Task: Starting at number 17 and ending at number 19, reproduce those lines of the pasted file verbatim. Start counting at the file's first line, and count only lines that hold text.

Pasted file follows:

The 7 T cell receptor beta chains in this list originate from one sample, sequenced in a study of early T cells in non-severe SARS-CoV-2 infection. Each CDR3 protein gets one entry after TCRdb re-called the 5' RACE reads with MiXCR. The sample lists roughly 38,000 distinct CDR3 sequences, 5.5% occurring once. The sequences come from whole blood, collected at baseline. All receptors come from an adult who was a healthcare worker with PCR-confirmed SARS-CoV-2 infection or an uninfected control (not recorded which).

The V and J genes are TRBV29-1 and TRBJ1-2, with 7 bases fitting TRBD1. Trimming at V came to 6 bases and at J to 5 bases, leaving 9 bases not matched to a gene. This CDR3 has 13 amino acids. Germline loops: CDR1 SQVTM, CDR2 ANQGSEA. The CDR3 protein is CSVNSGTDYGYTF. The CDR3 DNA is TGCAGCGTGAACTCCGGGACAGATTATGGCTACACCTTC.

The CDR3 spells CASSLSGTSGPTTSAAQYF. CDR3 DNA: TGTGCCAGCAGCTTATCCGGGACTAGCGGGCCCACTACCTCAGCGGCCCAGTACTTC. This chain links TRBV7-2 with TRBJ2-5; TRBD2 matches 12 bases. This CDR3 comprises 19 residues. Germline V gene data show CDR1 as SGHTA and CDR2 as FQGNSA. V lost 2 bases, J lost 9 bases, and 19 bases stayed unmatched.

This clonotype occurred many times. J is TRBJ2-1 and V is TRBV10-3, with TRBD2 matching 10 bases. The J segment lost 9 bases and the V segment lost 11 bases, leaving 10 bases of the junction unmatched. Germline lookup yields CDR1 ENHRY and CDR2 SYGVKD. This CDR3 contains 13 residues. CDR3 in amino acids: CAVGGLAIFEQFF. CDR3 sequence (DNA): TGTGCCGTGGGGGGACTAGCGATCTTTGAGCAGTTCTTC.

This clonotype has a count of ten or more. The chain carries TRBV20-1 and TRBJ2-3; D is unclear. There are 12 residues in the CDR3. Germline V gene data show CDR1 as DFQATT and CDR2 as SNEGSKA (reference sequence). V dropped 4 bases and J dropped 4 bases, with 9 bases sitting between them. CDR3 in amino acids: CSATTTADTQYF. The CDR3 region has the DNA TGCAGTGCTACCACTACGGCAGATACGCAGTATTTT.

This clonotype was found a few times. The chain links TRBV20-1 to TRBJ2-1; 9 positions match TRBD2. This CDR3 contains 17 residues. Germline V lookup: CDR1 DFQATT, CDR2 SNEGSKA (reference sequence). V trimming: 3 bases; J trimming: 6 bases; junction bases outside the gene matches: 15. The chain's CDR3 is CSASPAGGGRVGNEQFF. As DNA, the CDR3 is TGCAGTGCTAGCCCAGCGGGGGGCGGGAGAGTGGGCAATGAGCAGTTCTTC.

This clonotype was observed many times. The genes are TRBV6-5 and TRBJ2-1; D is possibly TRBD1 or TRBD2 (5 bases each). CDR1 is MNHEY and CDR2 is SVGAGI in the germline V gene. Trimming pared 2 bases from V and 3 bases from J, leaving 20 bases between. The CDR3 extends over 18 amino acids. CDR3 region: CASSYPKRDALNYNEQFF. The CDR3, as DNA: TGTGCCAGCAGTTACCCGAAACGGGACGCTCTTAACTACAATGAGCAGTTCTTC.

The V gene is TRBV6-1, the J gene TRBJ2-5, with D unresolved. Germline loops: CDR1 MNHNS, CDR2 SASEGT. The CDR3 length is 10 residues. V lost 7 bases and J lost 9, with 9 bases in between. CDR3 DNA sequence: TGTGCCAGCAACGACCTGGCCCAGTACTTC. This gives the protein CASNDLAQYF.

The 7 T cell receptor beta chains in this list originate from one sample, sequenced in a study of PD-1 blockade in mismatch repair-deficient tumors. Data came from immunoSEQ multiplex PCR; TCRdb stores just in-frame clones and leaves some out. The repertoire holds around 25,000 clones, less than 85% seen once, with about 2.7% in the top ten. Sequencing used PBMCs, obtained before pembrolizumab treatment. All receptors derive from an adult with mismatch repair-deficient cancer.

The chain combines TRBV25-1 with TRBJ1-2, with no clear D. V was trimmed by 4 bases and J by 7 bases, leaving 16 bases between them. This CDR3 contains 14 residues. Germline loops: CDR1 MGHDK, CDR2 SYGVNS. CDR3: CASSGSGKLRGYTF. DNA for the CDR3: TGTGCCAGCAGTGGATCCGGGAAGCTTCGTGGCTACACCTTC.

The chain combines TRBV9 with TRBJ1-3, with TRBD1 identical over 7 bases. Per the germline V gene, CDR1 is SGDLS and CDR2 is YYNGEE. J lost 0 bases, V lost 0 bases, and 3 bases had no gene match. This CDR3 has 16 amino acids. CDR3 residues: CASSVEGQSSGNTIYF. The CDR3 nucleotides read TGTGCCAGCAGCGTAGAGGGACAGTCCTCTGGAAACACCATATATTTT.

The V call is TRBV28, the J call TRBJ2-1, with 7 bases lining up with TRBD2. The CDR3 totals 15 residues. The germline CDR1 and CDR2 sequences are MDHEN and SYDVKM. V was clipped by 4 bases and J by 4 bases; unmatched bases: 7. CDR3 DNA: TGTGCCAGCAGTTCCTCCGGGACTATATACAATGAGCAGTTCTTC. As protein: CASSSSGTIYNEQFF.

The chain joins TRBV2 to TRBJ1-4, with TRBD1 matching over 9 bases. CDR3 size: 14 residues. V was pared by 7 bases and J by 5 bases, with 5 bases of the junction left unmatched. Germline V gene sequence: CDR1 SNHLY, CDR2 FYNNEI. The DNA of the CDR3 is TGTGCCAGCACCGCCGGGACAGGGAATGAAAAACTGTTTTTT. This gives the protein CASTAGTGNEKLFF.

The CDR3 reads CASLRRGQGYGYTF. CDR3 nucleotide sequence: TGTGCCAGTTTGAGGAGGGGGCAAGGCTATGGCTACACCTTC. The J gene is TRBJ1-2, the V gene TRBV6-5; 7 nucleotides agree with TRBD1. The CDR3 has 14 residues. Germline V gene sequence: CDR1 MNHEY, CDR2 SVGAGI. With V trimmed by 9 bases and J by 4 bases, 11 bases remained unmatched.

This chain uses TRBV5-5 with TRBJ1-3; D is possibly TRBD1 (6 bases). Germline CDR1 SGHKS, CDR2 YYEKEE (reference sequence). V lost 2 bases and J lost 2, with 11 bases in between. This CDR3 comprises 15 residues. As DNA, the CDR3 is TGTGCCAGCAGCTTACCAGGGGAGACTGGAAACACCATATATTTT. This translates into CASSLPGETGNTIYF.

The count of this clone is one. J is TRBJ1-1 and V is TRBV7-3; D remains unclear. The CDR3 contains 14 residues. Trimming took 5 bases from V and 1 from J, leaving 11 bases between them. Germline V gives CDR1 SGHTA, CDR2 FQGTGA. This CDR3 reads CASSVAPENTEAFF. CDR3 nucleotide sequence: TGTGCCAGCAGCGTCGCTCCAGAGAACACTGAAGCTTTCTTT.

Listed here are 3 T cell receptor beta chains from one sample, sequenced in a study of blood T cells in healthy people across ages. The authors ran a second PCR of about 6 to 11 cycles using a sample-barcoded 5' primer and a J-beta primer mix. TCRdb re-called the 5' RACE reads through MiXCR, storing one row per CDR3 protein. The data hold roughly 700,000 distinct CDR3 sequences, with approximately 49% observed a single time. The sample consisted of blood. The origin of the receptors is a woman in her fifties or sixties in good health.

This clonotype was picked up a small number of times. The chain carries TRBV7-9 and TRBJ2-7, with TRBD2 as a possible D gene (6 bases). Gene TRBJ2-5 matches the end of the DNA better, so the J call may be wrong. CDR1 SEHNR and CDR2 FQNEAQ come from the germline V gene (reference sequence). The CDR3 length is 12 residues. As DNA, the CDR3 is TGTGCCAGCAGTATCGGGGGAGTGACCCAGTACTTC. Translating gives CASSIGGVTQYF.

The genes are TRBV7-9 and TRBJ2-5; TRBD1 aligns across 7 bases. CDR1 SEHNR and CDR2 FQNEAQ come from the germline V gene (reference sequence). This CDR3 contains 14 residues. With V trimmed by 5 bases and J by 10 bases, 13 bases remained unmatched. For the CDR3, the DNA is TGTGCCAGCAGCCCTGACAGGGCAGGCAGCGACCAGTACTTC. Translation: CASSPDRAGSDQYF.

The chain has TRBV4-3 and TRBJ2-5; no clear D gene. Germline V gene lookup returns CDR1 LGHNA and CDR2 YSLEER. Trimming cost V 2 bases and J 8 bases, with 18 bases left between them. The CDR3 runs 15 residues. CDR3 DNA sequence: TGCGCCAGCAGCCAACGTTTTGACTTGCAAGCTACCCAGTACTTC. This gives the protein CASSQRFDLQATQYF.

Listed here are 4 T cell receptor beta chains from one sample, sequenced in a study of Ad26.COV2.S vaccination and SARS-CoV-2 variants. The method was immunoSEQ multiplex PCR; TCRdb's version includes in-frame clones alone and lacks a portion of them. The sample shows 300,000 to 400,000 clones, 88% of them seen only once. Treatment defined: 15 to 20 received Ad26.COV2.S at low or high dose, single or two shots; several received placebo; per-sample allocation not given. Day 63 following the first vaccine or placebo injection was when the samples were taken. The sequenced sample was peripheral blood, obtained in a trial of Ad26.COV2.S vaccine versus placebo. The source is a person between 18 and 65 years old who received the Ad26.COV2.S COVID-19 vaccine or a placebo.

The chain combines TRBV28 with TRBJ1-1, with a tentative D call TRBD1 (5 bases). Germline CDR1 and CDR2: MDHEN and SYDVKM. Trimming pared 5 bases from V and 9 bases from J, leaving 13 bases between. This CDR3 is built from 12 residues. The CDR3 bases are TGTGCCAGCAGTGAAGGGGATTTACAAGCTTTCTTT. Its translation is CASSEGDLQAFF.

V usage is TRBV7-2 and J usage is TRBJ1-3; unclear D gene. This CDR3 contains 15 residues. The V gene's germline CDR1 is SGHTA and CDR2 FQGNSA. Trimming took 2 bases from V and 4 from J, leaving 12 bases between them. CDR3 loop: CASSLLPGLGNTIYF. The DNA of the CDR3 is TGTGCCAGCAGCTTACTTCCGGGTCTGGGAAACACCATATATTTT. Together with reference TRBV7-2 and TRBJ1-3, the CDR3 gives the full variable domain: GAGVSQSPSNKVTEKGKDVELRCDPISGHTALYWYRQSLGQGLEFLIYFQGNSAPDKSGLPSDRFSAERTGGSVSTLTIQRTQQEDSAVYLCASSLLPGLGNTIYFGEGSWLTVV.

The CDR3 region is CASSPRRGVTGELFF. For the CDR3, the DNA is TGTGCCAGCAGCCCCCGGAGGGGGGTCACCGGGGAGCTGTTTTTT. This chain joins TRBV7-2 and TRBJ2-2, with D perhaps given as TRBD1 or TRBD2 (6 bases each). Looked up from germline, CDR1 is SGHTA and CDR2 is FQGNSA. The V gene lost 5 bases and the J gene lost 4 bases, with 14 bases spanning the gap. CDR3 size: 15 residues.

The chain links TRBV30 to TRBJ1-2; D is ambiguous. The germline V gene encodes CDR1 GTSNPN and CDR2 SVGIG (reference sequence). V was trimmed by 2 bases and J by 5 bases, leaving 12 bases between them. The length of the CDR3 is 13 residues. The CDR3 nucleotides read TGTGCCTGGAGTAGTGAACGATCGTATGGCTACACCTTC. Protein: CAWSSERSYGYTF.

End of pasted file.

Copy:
Listed here are 3 T cell receptor beta chains from one sample, sequenced in a study of blood T cells in healthy people across ages. The authors ran a second PCR of about 6 to 11 cycles using a sample-barcoded 5' primer and a J-beta primer mix. TCRdb re-called the 5' RACE reads through MiXCR, storing one row per CDR3 protein. The data hold roughly 700,000 distinct CDR3 sequences, with approximately 49% observed a single time. The sample consisted of blood. The origin of the receptors is a woman in her fifties or sixties in good health.

This clonotype was picked up a small number of times. The chain carries TRBV7-9 and TRBJ2-7, with TRBD2 as a possible D gene (6 bases). Gene TRBJ2-5 matches the end of the DNA better, so the J call may be wrong. CDR1 SEHNR and CDR2 FQNEAQ come from the germline V gene (reference sequence). The CDR3 length is 12 residues. As DNA, the CDR3 is TGTGCCAGCAGTATCGGGGGAGTGACCCAGTACTTC. Translating gives CASSIGGVTQYF.

The genes are TRBV7-9 and TRBJ2-5; TRBD1 aligns across 7 bases. CDR1 SEHNR and CDR2 FQNEAQ come from the germline V gene (reference sequence). This CDR3 contains 14 residues. With V trimmed by 5 bases and J by 10 bases, 13 bases remained unmatched. For the CDR3, the DNA is TGTGCCAGCAGCCCTGACAGGGCAGGCAGCGACCAGTACTTC. Translation: CASSPDRAGSDQYF.